Border Patrol internal affairs department absolves agents in 67 lethal force cases
By Nadia Prupis / Common Dreams
In case after case involving U.S. Customs and Border Protection (CBP) shooting and killing unarmed people, agents were cleared of wrongdoing by the CBP’s internal affairs department—including in the killings of children and U.S. citizens.
Investigations into 67 shooting incidents, 19 of which were fatal, absolved agents in all but three cases, which are still pending, the LA Times reported on Monday. Only two agents in total were disciplined—with an oral reprimand, the Times wrote.
Even in cases where evidence of criminal misconduct was presented, agents still went free of charges.
One case was that of a 15-year-old Mexican boy who was shot and killed by border patrol after throwing rocks from a border bridge in El Paso, Texas in 2010.
In another, agents shot to death a 19-year-old American citizen as he attempted to climb a fence into Mexico near Douglas, Arizona.
All agents were cleared of wrongdoing in those cases. Meanwhile, the agents involved in the three shooting incidents currently awaiting investigation are still conducting armed patrols along the border.
Critics say the findings demonstrate how the CBP, like many federal agencies, operates with near-impunity, even as the Obama administration has promised to crack down on the use of excessive force.
“We are deeply disappointed” with the lack of action, Juanita Molina, executive director of Border Action Network, a human rights organization based in Tucson, told the Times. “When you have someone throwing rocks and someone responding with lethal force, it is just not proportional.”
“Turning the page doesn’t mean burying the past,” said Chris Rickerd, a border security expert at the ACLU. “There is no assurance to border residents that agents who have used excessive, improper lethal force aren’t on the job in their communities.”
The Times continued:
Unlike domestic police departments, the 21,000-member Border Patrol released almost no public information about shootings, including the outcome of its investigations, until recently. That practice has started to ease slightly as supervisors have been granted more latitude from headquarters to describe individual incidents.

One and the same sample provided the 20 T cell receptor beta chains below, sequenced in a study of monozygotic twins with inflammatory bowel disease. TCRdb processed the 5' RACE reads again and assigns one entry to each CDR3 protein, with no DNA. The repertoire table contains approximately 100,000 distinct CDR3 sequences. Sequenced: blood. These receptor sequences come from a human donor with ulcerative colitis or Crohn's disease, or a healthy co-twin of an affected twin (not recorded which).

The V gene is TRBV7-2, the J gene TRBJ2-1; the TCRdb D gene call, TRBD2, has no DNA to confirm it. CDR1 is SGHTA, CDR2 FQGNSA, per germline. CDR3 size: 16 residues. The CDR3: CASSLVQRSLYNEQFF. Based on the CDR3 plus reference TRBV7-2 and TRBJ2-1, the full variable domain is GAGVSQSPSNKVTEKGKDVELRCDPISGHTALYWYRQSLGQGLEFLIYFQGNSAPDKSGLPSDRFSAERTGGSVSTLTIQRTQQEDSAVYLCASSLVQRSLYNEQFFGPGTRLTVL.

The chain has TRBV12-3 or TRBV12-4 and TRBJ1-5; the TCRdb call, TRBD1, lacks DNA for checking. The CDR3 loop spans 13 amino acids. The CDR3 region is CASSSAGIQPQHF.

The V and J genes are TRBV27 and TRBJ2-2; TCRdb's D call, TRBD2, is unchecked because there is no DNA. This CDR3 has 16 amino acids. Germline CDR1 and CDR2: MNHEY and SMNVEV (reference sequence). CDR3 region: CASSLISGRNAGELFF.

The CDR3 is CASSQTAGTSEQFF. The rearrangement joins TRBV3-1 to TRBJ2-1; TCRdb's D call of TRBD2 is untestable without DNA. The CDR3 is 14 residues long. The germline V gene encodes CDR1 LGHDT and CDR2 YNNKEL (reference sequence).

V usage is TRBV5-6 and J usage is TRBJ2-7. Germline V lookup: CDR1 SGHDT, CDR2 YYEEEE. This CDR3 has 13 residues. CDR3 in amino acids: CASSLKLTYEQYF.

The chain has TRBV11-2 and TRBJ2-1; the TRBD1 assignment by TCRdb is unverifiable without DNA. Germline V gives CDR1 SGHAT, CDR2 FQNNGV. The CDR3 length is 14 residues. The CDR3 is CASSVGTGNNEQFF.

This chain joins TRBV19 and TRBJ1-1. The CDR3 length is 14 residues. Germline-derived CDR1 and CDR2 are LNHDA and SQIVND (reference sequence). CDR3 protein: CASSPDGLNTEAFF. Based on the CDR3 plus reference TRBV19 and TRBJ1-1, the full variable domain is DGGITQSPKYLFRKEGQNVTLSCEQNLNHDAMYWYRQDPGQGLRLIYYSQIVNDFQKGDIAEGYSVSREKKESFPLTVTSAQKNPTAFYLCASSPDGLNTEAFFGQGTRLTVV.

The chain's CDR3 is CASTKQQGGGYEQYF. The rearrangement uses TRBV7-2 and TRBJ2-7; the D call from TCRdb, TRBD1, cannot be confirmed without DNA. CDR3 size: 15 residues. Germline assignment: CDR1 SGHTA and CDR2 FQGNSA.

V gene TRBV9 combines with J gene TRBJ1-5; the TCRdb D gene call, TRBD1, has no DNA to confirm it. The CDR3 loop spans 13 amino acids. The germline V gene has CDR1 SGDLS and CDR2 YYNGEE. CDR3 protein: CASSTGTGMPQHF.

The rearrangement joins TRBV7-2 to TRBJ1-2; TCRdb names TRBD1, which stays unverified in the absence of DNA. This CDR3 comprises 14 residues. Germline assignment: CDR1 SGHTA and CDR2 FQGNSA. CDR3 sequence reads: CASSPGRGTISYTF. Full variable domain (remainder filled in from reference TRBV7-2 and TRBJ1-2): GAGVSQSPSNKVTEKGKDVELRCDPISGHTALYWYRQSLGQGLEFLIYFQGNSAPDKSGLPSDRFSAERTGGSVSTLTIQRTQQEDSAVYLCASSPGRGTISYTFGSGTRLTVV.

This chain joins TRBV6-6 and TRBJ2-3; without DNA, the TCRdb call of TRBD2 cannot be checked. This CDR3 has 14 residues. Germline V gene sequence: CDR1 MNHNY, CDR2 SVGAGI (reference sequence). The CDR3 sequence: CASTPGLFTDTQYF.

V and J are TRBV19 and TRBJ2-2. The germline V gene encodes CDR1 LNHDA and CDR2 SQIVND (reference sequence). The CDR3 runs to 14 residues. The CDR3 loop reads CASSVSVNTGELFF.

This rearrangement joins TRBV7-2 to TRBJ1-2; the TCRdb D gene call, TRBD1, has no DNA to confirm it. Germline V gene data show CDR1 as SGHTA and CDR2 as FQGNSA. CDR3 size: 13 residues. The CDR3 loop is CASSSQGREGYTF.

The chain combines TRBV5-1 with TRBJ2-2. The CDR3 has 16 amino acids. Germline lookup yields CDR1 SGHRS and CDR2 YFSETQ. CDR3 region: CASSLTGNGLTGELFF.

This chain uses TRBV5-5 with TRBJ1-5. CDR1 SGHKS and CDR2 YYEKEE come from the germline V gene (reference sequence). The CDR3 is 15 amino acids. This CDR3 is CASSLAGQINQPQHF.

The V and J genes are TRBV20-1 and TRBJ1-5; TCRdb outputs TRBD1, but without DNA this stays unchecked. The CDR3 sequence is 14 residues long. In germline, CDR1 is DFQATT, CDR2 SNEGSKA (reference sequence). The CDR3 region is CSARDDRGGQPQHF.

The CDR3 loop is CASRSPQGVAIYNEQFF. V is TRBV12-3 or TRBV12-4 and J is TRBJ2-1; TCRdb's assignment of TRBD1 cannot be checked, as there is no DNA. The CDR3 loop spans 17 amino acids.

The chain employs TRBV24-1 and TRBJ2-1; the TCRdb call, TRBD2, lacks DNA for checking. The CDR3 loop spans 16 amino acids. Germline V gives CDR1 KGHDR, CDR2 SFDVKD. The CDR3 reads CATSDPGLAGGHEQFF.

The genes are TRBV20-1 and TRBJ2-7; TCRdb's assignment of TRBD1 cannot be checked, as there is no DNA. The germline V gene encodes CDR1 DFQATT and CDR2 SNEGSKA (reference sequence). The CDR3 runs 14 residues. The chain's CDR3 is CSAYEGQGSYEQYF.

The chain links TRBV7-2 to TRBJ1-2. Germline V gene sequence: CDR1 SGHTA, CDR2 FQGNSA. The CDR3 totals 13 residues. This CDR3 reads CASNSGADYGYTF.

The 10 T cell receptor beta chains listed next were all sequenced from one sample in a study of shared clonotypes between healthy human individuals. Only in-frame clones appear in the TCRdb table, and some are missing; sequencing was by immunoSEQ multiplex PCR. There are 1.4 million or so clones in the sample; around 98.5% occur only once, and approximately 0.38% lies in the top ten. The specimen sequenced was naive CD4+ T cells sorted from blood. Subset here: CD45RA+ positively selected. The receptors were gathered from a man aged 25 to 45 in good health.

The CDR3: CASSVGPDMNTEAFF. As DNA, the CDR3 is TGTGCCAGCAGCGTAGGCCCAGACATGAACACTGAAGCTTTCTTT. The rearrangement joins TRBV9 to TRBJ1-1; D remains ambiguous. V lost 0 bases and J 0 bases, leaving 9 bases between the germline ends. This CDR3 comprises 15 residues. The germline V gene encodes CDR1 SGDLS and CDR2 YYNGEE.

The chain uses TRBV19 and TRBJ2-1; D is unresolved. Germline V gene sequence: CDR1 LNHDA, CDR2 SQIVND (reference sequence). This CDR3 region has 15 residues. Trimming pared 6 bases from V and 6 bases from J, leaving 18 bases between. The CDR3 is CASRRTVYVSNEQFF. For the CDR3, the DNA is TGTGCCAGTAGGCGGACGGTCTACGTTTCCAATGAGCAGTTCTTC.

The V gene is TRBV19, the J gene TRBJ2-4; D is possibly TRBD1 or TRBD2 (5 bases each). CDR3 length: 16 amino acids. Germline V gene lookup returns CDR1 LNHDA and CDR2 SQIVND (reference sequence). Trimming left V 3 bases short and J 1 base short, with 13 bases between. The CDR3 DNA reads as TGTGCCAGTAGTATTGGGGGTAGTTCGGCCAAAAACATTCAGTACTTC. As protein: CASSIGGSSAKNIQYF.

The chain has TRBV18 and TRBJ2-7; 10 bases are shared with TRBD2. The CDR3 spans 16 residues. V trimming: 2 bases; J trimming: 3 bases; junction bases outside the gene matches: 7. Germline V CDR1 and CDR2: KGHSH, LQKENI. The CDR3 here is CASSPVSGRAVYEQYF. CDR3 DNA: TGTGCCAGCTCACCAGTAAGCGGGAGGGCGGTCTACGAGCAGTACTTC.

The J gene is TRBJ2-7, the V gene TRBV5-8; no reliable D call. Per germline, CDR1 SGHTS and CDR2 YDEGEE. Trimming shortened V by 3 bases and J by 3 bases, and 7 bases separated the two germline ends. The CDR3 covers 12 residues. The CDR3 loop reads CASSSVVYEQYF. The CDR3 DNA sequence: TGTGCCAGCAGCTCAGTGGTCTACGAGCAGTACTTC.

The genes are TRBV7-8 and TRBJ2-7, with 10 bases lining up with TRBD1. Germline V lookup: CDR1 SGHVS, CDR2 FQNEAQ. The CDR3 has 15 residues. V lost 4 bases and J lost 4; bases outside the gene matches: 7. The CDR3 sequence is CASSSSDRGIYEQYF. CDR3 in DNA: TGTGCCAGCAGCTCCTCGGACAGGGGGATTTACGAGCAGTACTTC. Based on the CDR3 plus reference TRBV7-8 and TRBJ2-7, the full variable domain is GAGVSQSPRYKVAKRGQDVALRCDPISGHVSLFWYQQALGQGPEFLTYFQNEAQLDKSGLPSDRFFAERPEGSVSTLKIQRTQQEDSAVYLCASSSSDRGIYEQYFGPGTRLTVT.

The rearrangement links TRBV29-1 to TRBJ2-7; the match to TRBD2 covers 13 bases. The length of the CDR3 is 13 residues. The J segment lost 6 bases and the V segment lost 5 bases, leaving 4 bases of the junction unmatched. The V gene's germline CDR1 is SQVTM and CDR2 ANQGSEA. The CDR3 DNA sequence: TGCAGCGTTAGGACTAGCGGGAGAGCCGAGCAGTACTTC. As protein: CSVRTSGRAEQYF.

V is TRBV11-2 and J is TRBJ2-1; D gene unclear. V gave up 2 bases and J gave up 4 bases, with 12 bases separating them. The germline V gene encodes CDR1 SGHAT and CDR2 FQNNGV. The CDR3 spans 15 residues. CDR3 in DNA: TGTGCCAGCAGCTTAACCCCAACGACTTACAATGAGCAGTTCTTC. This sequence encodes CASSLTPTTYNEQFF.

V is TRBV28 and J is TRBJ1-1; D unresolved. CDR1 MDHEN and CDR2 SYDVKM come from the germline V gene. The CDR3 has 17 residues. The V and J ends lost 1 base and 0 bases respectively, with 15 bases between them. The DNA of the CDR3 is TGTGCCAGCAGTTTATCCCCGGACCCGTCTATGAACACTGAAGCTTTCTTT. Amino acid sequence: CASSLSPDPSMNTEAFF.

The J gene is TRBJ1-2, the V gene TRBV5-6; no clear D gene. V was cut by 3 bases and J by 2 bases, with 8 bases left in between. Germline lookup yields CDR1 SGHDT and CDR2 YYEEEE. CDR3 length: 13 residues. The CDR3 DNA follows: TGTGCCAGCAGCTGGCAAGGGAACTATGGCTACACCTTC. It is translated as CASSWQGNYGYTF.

The internal affairs review was started in July after an earlier study of the same 67 shooting cases by an independent group of law enforcement experts found a pattern of agents firing in frustration at people throwing rocks from across the border, as well as agents deliberately stepping in front of cars apparently to justify shooting at the drivers.
The Police Executive Research Forum (PERF), which conducted the independent review in May 2014, said the border patrol showed “a lack of diligence” in investigating shooting incidents.
Christian Ramírez, director of the Southern Border Communities Coalition, said at the time that the PERF report should mark “a turning point for the strained relations between Customs and Border Protection and civil society.”
In an op-ed for the El Paso Times, the Arizona Republic editorial board excoriated the agency for its culture of secrecy, racial profiling, and human rights abuses at detention centers.
“The Border Patrol is alleged to have committed egregious civil rights abuses. Many people think that doesn’t matter because agents deal with people who crossed the border illegally,” wrote the editorial board. “But U.S. citizens are waiting for answers about checkpoints in their communities. U.S. citizen children have allegedly been detained in inhuman conditions. U.S. citizens have been killed by border agents. And the U.S. Constitution does not protect only U.S. citizens. The Border Patrol culture of impunity needs to change. The evidence just keeps piling up.”
In one of the three cases still awaiting investigation, border patrol agents shot 30-year-old Juan Pablo Perez Santillan as he stood watch for a group of migrants crossing the Rio Grande near Brownsville, Texas in July 2012. Perez Santillan died from his wounds at a hospital.
According to a lawsuit filed by Perez Santillan’s family, an agent shot at the man five times, hitting him in the chest. As Perez Santillan’s brother Damien pleaded for help, the lawsuit states, another agent shouted back, “Que se muera el perro.”
“Let the dog die.”
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Marco E Lopez says
In 1985, designated Year of the Child by the UN, a frail 12-year-old Mexican boy named Humberto Carrillo was shot through the back by a U.S. Border patrolman while the child stood on Mexican soil. Then OPM investigated the shooting and cleared agent Ned Cole of all wrongdoing. I filed and litigated the case against the government in the Southern District. After the discovery period had closed and about three months before trial I received an anonymous call from a government employee, presumably, who gave me information critical to the case and completely contradictory to the official defense being prof erred by the government. It was bad that the shooter was not even put on the witness stand. Humberto’s case was the first case of excessive use of force the U.S. Border Patrol had ever lost. And, even after a federal judge stated in her decision the defense was not credible, the officer was not disciplined in any way. So long as this man-made border remains and the wealth disparities between the two countries continue, there will always be violence at the border; described by Mexican writer Carlos Fuentes as an “open wound.” Thank for covering this vital international issue.